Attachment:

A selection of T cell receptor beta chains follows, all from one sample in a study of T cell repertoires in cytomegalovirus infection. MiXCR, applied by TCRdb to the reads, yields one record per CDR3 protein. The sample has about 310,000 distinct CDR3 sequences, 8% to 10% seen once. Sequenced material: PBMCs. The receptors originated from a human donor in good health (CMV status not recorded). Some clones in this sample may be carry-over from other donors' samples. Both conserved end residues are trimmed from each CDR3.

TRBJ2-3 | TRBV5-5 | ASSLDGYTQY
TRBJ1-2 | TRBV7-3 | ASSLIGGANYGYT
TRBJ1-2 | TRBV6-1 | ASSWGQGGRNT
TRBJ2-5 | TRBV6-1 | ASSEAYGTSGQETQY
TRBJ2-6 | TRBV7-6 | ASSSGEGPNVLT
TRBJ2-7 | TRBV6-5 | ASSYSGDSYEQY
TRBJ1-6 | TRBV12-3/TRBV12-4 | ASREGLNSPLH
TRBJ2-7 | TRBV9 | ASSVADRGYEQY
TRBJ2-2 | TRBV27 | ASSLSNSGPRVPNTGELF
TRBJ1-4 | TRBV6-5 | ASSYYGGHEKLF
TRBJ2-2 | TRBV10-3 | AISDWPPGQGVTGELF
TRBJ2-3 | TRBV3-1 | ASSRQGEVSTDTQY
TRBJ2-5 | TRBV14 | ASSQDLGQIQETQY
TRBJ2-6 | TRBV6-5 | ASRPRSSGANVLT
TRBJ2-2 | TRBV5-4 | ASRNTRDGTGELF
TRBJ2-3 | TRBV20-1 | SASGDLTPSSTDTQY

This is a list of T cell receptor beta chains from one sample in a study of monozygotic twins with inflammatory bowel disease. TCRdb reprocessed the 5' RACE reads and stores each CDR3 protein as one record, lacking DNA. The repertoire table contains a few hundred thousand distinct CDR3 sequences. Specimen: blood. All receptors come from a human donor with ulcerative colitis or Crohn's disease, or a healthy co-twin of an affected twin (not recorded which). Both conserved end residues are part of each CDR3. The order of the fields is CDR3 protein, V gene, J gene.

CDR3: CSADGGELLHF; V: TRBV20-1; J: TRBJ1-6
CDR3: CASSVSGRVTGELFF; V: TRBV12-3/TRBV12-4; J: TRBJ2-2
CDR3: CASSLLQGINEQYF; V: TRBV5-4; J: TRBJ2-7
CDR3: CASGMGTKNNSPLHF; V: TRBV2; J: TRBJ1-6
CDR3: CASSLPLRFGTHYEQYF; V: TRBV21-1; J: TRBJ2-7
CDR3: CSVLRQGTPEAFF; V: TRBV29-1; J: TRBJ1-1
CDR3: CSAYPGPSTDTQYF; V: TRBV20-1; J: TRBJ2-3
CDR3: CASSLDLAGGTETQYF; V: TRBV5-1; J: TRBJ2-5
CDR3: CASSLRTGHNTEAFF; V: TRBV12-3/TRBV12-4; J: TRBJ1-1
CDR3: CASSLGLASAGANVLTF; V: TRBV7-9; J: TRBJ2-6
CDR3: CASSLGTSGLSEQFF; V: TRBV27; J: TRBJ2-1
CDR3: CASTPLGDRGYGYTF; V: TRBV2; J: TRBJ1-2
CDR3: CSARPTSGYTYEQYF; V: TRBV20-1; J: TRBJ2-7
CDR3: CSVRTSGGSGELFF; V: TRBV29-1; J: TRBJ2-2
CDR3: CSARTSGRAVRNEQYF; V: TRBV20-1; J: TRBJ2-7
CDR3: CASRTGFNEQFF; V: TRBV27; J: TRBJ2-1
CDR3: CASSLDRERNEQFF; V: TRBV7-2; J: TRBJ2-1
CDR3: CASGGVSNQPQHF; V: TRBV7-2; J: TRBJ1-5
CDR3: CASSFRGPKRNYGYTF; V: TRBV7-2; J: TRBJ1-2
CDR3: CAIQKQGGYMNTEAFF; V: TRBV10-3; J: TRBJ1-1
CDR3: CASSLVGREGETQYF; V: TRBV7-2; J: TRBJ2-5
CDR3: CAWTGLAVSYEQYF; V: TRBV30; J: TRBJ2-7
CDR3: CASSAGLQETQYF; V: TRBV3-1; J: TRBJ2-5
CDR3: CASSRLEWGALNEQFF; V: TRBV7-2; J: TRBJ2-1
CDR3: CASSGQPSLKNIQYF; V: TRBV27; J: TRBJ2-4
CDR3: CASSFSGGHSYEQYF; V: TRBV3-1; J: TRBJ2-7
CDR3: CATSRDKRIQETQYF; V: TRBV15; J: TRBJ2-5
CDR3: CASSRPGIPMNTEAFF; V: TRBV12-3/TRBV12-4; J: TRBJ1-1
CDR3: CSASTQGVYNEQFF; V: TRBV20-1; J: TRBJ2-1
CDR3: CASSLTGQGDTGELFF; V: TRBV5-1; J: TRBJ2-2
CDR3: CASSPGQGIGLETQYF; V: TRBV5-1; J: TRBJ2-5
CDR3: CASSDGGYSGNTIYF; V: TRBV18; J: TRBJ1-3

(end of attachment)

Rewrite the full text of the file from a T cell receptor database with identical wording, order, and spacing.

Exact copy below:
A selection of T cell receptor beta chains follows, all from one sample in a study of T cell repertoires in cytomegalovirus infection. MiXCR, applied by TCRdb to the reads, yields one record per CDR3 protein. The sample has about 310,000 distinct CDR3 sequences, 8% to 10% seen once. Sequenced material: PBMCs. The receptors originated from a human donor in good health (CMV status not recorded). Some clones in this sample may be carry-over from other donors' samples. Both conserved end residues are trimmed from each CDR3.

TRBJ2-3 | TRBV5-5 | ASSLDGYTQY
TRBJ1-2 | TRBV7-3 | ASSLIGGANYGYT
TRBJ1-2 | TRBV6-1 | ASSWGQGGRNT
TRBJ2-5 | TRBV6-1 | ASSEAYGTSGQETQY
TRBJ2-6 | TRBV7-6 | ASSSGEGPNVLT
TRBJ2-7 | TRBV6-5 | ASSYSGDSYEQY
TRBJ1-6 | TRBV12-3/TRBV12-4 | ASREGLNSPLH
TRBJ2-7 | TRBV9 | ASSVADRGYEQY
TRBJ2-2 | TRBV27 | ASSLSNSGPRVPNTGELF
TRBJ1-4 | TRBV6-5 | ASSYYGGHEKLF
TRBJ2-2 | TRBV10-3 | AISDWPPGQGVTGELF
TRBJ2-3 | TRBV3-1 | ASSRQGEVSTDTQY
TRBJ2-5 | TRBV14 | ASSQDLGQIQETQY
TRBJ2-6 | TRBV6-5 | ASRPRSSGANVLT
TRBJ2-2 | TRBV5-4 | ASRNTRDGTGELF
TRBJ2-3 | TRBV20-1 | SASGDLTPSSTDTQY

This is a list of T cell receptor beta chains from one sample in a study of monozygotic twins with inflammatory bowel disease. TCRdb reprocessed the 5' RACE reads and stores each CDR3 protein as one record, lacking DNA. The repertoire table contains a few hundred thousand distinct CDR3 sequences. Specimen: blood. All receptors come from a human donor with ulcerative colitis or Crohn's disease, or a healthy co-twin of an affected twin (not recorded which). Both conserved end residues are part of each CDR3. The order of the fields is CDR3 protein, V gene, J gene.

CDR3: CSADGGELLHF; V: TRBV20-1; J: TRBJ1-6
CDR3: CASSVSGRVTGELFF; V: TRBV12-3/TRBV12-4; J: TRBJ2-2
CDR3: CASSLLQGINEQYF; V: TRBV5-4; J: TRBJ2-7
CDR3: CASGMGTKNNSPLHF; V: TRBV2; J: TRBJ1-6
CDR3: CASSLPLRFGTHYEQYF; V: TRBV21-1; J: TRBJ2-7
CDR3: CSVLRQGTPEAFF; V: TRBV29-1; J: TRBJ1-1
CDR3: CSAYPGPSTDTQYF; V: TRBV20-1; J: TRBJ2-3
CDR3: CASSLDLAGGTETQYF; V: TRBV5-1; J: TRBJ2-5
CDR3: CASSLRTGHNTEAFF; V: TRBV12-3/TRBV12-4; J: TRBJ1-1
CDR3: CASSLGLASAGANVLTF; V: TRBV7-9; J: TRBJ2-6
CDR3: CASSLGTSGLSEQFF; V: TRBV27; J: TRBJ2-1
CDR3: CASTPLGDRGYGYTF; V: TRBV2; J: TRBJ1-2
CDR3: CSARPTSGYTYEQYF; V: TRBV20-1; J: TRBJ2-7
CDR3: CSVRTSGGSGELFF; V: TRBV29-1; J: TRBJ2-2
CDR3: CSARTSGRAVRNEQYF; V: TRBV20-1; J: TRBJ2-7
CDR3: CASRTGFNEQFF; V: TRBV27; J: TRBJ2-1
CDR3: CASSLDRERNEQFF; V: TRBV7-2; J: TRBJ2-1
CDR3: CASGGVSNQPQHF; V: TRBV7-2; J: TRBJ1-5
CDR3: CASSFRGPKRNYGYTF; V: TRBV7-2; J: TRBJ1-2
CDR3: CAIQKQGGYMNTEAFF; V: TRBV10-3; J: TRBJ1-1
CDR3: CASSLVGREGETQYF; V: TRBV7-2; J: TRBJ2-5
CDR3: CAWTGLAVSYEQYF; V: TRBV30; J: TRBJ2-7
CDR3: CASSAGLQETQYF; V: TRBV3-1; J: TRBJ2-5
CDR3: CASSRLEWGALNEQFF; V: TRBV7-2; J: TRBJ2-1
CDR3: CASSGQPSLKNIQYF; V: TRBV27; J: TRBJ2-4
CDR3: CASSFSGGHSYEQYF; V: TRBV3-1; J: TRBJ2-7
CDR3: CATSRDKRIQETQYF; V: TRBV15; J: TRBJ2-5
CDR3: CASSRPGIPMNTEAFF; V: TRBV12-3/TRBV12-4; J: TRBJ1-1
CDR3: CSASTQGVYNEQFF; V: TRBV20-1; J: TRBJ2-1
CDR3: CASSLTGQGDTGELFF; V: TRBV5-1; J: TRBJ2-2
CDR3: CASSPGQGIGLETQYF; V: TRBV5-1; J: TRBJ2-5
CDR3: CASSDGGYSGNTIYF; V: TRBV18; J: TRBJ1-3